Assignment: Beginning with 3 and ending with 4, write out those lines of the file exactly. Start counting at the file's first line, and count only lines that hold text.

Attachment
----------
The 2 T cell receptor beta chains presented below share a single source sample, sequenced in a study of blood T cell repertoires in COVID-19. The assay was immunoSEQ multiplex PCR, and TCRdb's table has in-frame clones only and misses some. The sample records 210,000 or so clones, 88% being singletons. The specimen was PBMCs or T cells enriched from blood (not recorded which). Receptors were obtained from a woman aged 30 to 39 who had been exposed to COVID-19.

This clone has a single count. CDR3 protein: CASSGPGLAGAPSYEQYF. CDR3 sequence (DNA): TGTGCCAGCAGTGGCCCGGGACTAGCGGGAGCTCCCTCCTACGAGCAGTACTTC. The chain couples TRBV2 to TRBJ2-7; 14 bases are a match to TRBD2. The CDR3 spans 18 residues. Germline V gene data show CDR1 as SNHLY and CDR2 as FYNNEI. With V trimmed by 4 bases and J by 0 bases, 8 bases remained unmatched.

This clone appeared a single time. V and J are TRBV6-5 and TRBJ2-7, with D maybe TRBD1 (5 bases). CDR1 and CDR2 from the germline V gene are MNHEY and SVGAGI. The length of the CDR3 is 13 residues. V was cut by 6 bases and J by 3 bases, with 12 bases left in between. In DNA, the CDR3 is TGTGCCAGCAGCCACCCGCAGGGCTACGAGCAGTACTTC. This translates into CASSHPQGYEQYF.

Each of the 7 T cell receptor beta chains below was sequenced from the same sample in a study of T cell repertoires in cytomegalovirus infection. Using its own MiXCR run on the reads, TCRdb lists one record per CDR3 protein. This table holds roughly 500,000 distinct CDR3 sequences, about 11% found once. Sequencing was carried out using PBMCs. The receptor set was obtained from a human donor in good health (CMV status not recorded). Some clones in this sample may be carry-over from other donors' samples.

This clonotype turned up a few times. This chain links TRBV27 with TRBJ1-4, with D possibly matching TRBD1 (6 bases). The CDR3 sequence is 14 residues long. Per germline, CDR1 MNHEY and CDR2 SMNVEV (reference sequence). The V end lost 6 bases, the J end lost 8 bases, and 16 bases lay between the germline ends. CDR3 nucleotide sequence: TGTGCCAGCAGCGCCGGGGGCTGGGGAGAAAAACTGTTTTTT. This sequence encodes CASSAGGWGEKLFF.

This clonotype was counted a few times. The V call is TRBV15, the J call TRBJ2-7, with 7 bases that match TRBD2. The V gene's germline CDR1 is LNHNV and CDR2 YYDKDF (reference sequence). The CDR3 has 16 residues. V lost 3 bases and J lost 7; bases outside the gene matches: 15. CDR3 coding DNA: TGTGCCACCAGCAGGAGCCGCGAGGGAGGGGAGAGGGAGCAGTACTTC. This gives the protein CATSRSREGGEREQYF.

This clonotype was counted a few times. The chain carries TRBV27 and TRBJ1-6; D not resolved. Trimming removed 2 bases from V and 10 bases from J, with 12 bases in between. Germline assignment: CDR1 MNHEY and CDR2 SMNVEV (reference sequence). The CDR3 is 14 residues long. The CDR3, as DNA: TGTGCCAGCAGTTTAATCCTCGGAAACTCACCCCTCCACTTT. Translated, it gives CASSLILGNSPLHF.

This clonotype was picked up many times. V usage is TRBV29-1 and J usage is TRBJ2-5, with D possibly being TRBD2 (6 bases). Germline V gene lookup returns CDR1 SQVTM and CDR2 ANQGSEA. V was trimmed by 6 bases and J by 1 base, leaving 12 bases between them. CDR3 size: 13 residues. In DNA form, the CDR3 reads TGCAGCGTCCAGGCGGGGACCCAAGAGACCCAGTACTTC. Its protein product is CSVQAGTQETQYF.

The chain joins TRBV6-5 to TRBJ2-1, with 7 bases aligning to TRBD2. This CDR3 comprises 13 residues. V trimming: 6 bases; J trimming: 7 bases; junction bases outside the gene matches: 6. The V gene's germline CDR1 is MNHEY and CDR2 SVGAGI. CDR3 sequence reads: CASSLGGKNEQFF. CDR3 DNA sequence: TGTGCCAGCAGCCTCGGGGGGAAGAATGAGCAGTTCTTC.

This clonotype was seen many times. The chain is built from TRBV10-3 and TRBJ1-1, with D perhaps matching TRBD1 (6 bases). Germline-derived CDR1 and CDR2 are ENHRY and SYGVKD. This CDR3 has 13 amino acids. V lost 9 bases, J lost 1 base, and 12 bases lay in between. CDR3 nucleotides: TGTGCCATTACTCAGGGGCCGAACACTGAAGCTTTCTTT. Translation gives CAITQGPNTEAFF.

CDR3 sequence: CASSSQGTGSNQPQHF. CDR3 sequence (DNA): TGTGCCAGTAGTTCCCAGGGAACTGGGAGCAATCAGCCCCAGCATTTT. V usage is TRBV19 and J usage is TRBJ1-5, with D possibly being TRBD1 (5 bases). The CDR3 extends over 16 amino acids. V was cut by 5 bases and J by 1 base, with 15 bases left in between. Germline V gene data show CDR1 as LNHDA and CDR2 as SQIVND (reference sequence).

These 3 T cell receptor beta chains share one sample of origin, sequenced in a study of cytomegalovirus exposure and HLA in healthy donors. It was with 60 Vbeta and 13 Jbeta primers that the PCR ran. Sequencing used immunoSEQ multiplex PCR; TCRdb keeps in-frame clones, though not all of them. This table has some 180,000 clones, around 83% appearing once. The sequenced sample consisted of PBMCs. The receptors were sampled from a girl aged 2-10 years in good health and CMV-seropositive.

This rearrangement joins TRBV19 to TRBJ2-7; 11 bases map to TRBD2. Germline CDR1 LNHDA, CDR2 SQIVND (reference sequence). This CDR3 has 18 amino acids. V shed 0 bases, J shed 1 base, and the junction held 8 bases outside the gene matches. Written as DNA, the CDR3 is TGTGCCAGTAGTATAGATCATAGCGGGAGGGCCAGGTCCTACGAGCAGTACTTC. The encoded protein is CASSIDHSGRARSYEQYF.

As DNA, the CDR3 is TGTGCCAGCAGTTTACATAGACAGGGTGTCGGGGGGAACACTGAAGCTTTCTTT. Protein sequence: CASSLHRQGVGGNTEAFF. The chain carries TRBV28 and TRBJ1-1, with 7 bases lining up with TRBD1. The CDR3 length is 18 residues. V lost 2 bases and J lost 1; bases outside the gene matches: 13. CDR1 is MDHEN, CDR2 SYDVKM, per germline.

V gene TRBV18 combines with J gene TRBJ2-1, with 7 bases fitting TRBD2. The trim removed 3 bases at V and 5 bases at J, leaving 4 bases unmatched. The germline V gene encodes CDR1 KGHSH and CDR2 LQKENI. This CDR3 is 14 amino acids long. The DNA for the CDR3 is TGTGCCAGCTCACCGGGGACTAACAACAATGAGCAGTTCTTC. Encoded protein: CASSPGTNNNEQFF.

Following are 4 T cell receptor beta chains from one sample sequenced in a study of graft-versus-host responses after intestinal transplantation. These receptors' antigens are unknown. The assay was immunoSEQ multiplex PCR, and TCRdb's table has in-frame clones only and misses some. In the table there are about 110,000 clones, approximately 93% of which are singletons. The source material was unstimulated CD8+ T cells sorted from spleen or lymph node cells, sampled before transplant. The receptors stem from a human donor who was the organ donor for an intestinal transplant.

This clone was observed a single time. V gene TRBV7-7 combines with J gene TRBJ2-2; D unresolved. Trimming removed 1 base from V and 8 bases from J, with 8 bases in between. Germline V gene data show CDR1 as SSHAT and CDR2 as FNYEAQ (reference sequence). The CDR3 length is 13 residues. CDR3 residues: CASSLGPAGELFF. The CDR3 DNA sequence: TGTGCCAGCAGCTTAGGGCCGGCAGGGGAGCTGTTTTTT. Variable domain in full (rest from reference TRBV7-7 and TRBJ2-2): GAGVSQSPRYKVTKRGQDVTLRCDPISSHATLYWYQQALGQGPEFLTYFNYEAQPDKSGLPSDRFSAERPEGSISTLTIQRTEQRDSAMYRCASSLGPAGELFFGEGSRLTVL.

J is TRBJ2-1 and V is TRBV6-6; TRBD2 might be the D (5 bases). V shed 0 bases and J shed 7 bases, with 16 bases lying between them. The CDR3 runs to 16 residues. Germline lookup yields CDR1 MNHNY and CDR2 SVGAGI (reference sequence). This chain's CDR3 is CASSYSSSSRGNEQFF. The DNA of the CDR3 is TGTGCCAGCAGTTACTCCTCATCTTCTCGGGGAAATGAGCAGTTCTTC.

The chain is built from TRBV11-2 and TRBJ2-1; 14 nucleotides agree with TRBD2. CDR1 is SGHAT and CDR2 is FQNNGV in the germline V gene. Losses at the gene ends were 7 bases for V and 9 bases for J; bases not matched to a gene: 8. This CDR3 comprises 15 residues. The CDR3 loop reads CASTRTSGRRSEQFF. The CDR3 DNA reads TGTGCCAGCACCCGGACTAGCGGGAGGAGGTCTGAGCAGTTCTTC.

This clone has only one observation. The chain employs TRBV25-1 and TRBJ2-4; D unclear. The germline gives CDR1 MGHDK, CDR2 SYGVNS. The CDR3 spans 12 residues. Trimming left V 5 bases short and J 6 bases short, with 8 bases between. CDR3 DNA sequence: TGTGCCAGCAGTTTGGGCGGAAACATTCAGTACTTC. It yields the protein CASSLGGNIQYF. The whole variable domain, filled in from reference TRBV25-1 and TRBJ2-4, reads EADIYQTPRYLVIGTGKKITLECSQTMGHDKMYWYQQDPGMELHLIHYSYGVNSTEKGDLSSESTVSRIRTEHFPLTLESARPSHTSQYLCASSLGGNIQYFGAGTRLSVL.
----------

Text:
This clone appeared a single time. V and J are TRBV6-5 and TRBJ2-7, with D maybe TRBD1 (5 bases). CDR1 and CDR2 from the germline V gene are MNHEY and SVGAGI. The length of the CDR3 is 13 residues. V was cut by 6 bases and J by 3 bases, with 12 bases left in between. In DNA, the CDR3 is TGTGCCAGCAGCCACCCGCAGGGCTACGAGCAGTACTTC. This translates into CASSHPQGYEQYF.

Each of the 7 T cell receptor beta chains below was sequenced from the same sample in a study of T cell repertoires in cytomegalovirus infection. Using its own MiXCR run on the reads, TCRdb lists one record per CDR3 protein. This table holds roughly 500,000 distinct CDR3 sequences, about 11% found once. Sequencing was carried out using PBMCs. The receptor set was obtained from a human donor in good health (CMV status not recorded). Some clones in this sample may be carry-over from other donors' samples.